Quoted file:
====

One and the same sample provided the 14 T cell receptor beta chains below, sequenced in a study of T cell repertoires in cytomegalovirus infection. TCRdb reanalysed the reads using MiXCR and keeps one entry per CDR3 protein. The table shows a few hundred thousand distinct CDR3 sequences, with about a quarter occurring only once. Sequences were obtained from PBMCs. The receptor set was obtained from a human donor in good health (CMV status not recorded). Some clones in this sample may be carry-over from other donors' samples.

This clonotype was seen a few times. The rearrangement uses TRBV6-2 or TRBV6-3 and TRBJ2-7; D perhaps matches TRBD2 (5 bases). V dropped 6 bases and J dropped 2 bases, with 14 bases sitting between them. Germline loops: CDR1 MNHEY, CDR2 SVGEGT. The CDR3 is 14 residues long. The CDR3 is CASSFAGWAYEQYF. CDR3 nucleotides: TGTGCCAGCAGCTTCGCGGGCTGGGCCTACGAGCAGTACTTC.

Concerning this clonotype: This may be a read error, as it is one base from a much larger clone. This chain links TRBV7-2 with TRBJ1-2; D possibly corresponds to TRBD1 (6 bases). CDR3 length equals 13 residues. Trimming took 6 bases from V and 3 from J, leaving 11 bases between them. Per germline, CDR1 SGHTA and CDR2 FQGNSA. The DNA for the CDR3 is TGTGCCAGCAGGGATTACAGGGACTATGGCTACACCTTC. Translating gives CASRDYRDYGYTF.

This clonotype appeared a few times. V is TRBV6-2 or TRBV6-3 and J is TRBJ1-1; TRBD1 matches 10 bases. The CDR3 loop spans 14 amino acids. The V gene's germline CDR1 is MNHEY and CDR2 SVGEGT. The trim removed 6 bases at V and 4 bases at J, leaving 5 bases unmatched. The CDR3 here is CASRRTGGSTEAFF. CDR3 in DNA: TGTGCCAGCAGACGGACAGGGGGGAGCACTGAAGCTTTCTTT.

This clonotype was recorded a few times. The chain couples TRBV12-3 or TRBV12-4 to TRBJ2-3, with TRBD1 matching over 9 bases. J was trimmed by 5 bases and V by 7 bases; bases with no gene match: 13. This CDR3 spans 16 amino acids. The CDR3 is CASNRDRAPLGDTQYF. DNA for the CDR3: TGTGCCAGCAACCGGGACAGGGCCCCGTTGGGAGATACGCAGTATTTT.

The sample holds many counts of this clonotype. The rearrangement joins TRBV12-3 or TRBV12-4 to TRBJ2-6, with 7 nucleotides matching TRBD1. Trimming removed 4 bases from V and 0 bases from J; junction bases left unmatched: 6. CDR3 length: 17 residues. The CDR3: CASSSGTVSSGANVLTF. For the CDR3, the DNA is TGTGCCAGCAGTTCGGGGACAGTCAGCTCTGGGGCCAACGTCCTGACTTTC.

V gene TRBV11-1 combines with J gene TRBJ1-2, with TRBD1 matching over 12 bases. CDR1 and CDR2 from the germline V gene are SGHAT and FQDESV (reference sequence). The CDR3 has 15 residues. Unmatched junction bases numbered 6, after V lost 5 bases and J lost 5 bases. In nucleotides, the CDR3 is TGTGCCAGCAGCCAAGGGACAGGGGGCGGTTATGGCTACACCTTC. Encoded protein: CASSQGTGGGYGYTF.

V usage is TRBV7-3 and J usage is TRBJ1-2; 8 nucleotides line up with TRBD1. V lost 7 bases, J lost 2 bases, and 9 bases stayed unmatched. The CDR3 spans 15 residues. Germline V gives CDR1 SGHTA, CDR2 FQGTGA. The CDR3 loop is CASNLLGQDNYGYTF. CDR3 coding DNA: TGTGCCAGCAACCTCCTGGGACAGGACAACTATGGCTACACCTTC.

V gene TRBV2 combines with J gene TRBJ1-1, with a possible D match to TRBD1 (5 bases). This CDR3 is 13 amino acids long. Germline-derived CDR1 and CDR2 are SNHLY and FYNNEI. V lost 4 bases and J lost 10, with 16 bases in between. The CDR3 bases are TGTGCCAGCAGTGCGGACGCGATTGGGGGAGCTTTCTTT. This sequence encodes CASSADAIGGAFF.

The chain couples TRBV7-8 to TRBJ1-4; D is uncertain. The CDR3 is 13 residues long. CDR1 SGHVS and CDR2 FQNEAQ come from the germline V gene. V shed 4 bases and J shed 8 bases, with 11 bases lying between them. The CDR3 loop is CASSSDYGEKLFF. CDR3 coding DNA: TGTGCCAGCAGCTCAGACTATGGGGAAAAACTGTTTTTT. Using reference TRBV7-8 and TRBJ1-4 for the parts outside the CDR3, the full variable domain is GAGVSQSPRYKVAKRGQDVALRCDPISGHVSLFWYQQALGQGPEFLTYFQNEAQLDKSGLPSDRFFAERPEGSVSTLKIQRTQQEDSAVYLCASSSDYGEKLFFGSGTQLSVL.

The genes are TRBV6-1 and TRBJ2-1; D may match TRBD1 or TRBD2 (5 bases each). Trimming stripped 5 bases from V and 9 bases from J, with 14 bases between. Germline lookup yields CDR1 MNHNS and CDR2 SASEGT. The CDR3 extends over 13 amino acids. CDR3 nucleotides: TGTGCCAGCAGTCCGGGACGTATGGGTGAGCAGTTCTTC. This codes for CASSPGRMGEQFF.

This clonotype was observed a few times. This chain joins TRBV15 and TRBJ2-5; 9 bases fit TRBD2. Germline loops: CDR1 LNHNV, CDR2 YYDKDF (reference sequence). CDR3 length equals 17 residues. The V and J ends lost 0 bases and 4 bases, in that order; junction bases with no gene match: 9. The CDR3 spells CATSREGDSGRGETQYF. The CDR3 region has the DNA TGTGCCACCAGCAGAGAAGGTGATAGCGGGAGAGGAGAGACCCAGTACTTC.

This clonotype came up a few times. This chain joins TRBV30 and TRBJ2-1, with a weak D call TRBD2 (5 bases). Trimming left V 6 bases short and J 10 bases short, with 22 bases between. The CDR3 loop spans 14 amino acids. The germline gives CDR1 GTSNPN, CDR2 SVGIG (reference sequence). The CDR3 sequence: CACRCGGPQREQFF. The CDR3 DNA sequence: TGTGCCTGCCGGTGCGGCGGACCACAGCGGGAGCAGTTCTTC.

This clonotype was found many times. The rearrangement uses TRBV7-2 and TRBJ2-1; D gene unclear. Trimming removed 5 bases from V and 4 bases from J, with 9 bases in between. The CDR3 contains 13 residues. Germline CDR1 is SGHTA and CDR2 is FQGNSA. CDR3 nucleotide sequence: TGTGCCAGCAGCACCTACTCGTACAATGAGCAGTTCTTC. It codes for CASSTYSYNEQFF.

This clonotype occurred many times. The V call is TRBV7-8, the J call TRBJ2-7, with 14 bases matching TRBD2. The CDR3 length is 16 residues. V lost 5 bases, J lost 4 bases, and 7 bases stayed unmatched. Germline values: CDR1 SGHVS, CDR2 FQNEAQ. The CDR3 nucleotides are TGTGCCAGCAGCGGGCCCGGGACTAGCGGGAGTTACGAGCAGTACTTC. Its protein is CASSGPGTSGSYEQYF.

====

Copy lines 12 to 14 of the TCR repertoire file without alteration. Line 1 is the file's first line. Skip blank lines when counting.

This clonotype was observed a few times. This chain joins TRBV15 and TRBJ2-5; 9 bases fit TRBD2. Germline loops: CDR1 LNHNV, CDR2 YYDKDF (reference sequence). CDR3 length equals 17 residues. The V and J ends lost 0 bases and 4 bases, in that order; junction bases with no gene match: 9. The CDR3 spells CATSREGDSGRGETQYF. The CDR3 region has the DNA TGTGCCACCAGCAGAGAAGGTGATAGCGGGAGAGGAGAGACCCAGTACTTC.

This clonotype came up a few times. This chain joins TRBV30 and TRBJ2-1, with a weak D call TRBD2 (5 bases). Trimming left V 6 bases short and J 10 bases short, with 22 bases between. The CDR3 loop spans 14 amino acids. The germline gives CDR1 GTSNPN, CDR2 SVGIG (reference sequence). The CDR3 sequence: CACRCGGPQREQFF. The CDR3 DNA sequence: TGTGCCTGCCGGTGCGGCGGACCACAGCGGGAGCAGTTCTTC.

This clonotype was found many times. The rearrangement uses TRBV7-2 and TRBJ2-1; D gene unclear. Trimming removed 5 bases from V and 4 bases from J, with 9 bases in between. The CDR3 contains 13 residues. Germline CDR1 is SGHTA and CDR2 is FQGNSA. CDR3 nucleotide sequence: TGTGCCAGCAGCACCTACTCGTACAATGAGCAGTTCTTC. It codes for CASSTYSYNEQFF.